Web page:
It’d be pretty tough to top Dominique Thorne’s November: She wrapped filming on her new Disney+ series “Ironheart,” makes her Marvel superhero debut in “Black Panther: Wakanda Forever” and just turned 25.
The rising star flies high – and delivers the biggest breakout in an iron suit since Robert Downey Jr.’s Tony Stark – as Riri Williams in “Wakanda Forever” (in theaters now), where the inventive 19-year-old gearhead and MIT student battles alongside Wakandan heroes such as Shuri (Letitia Wright) and Okoye (Danai Gurira) in her own armored creation. But it’s just a glimpse of the character Marvel Cinematic Universe fans will see when Riri headlines “Ironheart,” premiering next year.
“She’s a young genius who is black and a woman,” says Thorne, who previously appeared in “If Beale Street Could Talk” and “Judas and the Black Messiah.” “And to be introduced and ushered into the MCU by a nation that is about giving reverence to black brilliance – and in this particular film happens to be led by women – it’s the most appropriate combination for a character as unique as her.”
‘Black Panther 2’ review:‘Wakanda Forever’ is a profound, action-packed take on life and legacy
Here are five things you need to know about Marvel’s new iron woman:
Riri Williams has a couple of role models
Getting into the “Mark One” Ironheart suit in “Forever” was a kick for Thorne because she felt “the physical weight” of the character. “To see the hodgepodge of tools that she with her own two hands put together was such a great drop in for me as an actor,” she says. “It is this big, bulky, beautiful mess of pieces, but it’s also incredibly smart.”
And when anyone in the MCU dons that sort of armor, “there is an inherent acknowledgement that Tony Stark was the blueprint,” Thorne adds. But Riri’s late stepdad is also a huge influence: “That’s the man who protected her, who raised her, who put the first tool in her hand, who set her on this path of being a mechanic and an engineer. So it’s a beautiful meshing together of the two worlds.”
‘Wakanda Forever’:How the women of ‘Black Panther’ weathered grief together
‘Ironheart’ will tackle a technology vs. magic dynamic
Executive produced by “Black Panther” director Ryan Coogler, the new series takes Riri back to her hometown of Chicago and also introduces The Hood (Anthony Ramos), an antagonist involved in the darker arts. Thorne says “Ironheart” will explore “what it means to be a black, young woman in the context of this world where fantastical and mystical and magical things happen on the everyday, and what a suit like that might mean to someone like her.”
For those wanting a peek at what that could look like, she points to a “Wakanda Forever” scene where Riri causes some serious havoc with Shuri and Okoye: “That’s the first time that we see Riri start to be like, ‘Wait, y’all are talking about me. Why?’ That reflection back onto herself of what she’s truly capable of and what her ambitions could lead to.”
The women of Wakanda:Letitia Wright, Lupita Nyong’o on ‘beautiful love letter’ of the new ‘Black Panther’
‘Black Panther’ took Thorne back to her Ivy League days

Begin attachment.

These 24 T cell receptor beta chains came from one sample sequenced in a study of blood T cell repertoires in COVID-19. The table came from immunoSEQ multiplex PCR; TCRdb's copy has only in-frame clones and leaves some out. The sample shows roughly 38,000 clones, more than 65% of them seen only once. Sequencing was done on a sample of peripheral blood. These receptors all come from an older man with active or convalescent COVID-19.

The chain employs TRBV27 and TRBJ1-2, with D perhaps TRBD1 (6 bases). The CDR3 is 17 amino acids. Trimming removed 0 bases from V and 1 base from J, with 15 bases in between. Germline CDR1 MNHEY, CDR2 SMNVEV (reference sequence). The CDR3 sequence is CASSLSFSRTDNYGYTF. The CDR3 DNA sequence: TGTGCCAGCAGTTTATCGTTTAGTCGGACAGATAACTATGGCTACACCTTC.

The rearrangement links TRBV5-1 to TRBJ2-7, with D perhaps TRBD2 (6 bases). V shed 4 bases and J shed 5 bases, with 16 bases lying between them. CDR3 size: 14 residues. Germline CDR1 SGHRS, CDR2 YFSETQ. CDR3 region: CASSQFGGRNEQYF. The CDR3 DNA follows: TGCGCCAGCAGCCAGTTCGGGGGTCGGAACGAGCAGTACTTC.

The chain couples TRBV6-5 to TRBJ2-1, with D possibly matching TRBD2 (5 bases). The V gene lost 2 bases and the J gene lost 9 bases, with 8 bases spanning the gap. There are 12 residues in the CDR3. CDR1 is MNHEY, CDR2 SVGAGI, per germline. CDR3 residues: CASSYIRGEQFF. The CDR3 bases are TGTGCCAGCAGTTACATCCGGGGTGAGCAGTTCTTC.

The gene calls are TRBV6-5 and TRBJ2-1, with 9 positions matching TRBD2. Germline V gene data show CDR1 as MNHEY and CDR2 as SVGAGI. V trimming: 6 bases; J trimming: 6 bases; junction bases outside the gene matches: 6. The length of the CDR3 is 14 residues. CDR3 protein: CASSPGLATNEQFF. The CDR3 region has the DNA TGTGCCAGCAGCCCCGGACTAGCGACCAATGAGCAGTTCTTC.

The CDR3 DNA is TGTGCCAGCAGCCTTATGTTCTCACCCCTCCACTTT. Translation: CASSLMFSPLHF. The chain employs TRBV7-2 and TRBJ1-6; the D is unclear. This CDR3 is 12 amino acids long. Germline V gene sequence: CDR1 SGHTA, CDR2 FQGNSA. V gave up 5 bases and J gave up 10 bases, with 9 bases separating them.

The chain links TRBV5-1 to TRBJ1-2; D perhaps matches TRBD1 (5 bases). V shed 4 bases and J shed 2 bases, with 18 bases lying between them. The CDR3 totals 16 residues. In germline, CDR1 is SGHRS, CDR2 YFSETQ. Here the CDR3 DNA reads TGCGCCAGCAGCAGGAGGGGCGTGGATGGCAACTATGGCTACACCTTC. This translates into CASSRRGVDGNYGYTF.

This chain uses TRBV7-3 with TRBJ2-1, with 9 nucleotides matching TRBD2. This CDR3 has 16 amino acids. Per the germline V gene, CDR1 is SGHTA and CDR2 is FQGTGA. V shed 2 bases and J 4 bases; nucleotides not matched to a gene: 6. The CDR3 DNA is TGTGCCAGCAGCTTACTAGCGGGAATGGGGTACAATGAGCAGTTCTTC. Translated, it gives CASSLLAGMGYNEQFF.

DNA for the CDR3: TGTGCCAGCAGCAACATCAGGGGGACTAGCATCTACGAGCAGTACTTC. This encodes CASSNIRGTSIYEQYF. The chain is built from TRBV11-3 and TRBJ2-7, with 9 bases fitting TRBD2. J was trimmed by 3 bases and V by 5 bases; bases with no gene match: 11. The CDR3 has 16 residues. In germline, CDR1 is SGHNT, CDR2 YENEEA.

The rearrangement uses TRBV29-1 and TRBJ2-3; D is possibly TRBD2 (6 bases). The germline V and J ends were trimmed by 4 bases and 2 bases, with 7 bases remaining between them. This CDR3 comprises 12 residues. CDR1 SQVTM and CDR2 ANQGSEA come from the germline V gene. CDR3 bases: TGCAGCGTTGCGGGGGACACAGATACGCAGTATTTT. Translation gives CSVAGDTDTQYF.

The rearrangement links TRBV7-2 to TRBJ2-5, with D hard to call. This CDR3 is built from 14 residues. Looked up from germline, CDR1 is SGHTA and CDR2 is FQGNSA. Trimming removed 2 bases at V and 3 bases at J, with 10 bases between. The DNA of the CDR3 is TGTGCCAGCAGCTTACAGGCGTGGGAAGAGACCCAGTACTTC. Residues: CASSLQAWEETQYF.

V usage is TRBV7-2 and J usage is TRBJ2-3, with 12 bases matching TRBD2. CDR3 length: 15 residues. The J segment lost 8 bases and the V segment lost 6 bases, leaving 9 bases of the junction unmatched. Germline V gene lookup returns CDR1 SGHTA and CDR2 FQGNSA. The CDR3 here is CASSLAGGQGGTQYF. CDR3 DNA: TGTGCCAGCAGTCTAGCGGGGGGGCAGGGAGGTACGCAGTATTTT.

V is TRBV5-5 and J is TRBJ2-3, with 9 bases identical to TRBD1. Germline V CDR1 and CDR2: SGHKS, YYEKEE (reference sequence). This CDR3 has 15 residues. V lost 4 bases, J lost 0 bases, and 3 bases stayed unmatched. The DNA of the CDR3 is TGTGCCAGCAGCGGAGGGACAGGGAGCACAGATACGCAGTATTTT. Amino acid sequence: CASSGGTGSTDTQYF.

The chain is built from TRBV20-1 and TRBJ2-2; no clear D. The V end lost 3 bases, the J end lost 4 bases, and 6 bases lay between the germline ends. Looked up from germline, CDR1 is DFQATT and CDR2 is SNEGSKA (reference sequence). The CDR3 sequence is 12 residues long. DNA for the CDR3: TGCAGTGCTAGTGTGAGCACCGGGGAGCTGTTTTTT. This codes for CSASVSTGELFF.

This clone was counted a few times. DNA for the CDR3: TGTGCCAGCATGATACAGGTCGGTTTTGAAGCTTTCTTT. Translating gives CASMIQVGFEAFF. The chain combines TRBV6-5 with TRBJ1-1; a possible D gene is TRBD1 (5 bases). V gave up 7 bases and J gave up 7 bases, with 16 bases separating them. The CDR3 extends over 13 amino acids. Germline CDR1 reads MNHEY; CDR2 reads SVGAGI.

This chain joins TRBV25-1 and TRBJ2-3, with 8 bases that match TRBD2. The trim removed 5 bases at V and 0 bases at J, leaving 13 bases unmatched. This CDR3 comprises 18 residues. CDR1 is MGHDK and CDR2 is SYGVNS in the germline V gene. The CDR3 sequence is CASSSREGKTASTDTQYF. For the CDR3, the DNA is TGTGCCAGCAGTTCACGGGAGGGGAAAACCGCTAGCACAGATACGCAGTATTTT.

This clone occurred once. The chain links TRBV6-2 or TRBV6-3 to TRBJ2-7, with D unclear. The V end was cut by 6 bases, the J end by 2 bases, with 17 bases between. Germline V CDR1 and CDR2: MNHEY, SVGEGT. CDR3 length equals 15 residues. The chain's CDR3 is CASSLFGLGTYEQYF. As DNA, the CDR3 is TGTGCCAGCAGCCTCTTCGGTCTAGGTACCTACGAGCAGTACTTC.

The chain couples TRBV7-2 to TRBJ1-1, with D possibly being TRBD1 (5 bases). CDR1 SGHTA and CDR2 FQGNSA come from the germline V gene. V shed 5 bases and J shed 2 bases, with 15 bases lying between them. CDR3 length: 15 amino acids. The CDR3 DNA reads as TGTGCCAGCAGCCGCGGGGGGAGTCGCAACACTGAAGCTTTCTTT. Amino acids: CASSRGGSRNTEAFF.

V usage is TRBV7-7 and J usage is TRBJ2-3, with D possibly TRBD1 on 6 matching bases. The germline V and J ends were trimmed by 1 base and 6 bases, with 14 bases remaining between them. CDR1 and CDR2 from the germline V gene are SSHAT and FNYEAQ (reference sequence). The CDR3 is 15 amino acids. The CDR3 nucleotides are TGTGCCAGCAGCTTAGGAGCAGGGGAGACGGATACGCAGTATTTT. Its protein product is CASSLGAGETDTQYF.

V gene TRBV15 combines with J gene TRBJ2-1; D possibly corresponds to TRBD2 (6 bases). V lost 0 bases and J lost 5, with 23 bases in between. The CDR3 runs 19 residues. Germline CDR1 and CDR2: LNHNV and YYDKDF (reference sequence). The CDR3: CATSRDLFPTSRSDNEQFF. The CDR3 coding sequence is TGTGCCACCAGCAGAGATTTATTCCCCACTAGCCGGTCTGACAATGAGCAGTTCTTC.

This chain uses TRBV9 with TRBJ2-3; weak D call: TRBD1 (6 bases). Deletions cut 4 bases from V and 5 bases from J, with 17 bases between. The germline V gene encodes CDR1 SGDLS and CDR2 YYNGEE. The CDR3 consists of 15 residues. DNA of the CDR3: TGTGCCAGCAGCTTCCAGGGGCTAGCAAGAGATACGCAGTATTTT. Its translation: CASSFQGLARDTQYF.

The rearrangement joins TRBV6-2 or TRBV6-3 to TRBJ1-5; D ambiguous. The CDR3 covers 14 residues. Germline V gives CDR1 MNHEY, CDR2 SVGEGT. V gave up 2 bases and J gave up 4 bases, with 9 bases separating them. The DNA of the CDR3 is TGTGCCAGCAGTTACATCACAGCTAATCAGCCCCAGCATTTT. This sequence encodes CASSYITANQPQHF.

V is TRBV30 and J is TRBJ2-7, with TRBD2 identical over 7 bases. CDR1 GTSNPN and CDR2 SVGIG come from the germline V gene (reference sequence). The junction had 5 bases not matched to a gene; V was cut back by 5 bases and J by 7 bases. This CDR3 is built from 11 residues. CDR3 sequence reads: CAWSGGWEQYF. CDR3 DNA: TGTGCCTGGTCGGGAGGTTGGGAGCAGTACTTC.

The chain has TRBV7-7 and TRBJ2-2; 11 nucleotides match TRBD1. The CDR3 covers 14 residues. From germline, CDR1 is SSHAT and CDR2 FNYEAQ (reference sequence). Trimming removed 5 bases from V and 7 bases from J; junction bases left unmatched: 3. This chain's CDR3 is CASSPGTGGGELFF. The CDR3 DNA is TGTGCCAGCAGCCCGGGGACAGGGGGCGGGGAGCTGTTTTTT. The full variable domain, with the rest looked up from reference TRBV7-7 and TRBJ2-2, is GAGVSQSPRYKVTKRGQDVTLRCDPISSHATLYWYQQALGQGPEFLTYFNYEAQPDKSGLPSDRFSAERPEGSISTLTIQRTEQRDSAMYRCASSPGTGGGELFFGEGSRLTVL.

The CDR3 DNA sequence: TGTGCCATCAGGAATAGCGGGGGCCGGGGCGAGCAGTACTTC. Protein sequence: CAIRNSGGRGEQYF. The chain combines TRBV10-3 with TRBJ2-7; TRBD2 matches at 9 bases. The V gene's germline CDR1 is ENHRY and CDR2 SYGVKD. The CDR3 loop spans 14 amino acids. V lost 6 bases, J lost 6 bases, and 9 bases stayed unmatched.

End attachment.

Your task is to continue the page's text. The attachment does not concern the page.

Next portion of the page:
Before she’s forced into the fray, Riri is visited by the Wakandan women at MIT. Those college scenes hark back to Thorne’s own years at Cornell University, where she graduated in 2019 with a degree in human development.
“Unlike Riri, I certainly was not hustling anybody for any money on campus,” she says with a laugh. “But it definitely was a little time warp to the days of me being in a dorm and wishing at the time it wasn’t like royalty from Wakanda but maybe an audition that would sweep me away from school and take me away so I didn’t have to finish. But that didn’t happen for me the way it happened for Riri so I did finish.” (Fun fact: Thorne auditioned for the role of Shuri in the first “Panther” when she was a sophomore.)
Dominique Thorne got her acting start in Greek history plays
The daughter of Trinidadian immigrants, Thorne was first exposed to acting when she attended a Greek Orthodox middle school in New York, which put an emphasis on mythology and the importance of theater, before actually studying the craft of acting in high school.
“Probably my favorite part is just how rich the culture and the performance of theater is, and also how equally as rich the history of it is,” she says. “Even with film, people have been telling stories forever.”
Who’s playing Kang, Namor and more? Meet 5 new faces who loom large in Marvel’s future
She crochets when the camera’s not rolling
Thorne showed off her crafting skills in a recent Instagram post, but it’s not a new hobby: She says she crocheted between takes filming “Wakanda Forever” and “Ironheart” after her grandmother “opened the door for me.”
“It’s a great way to put the playing of this person on pause,” she explains. “Otherwise it’s very easy to slip into ‘Oh, my God, did I do that right? Was this good?’ It definitely helps to be like, ‘OK, well, hope that was good. So this bag that I’m making, I’m hoping that it’ll make sure that I’m keeping the balance there between Riri and Dominique.’ ”
‘Black Panther: Wakanda Forever’:The best order for viewing all 30 Marvel movies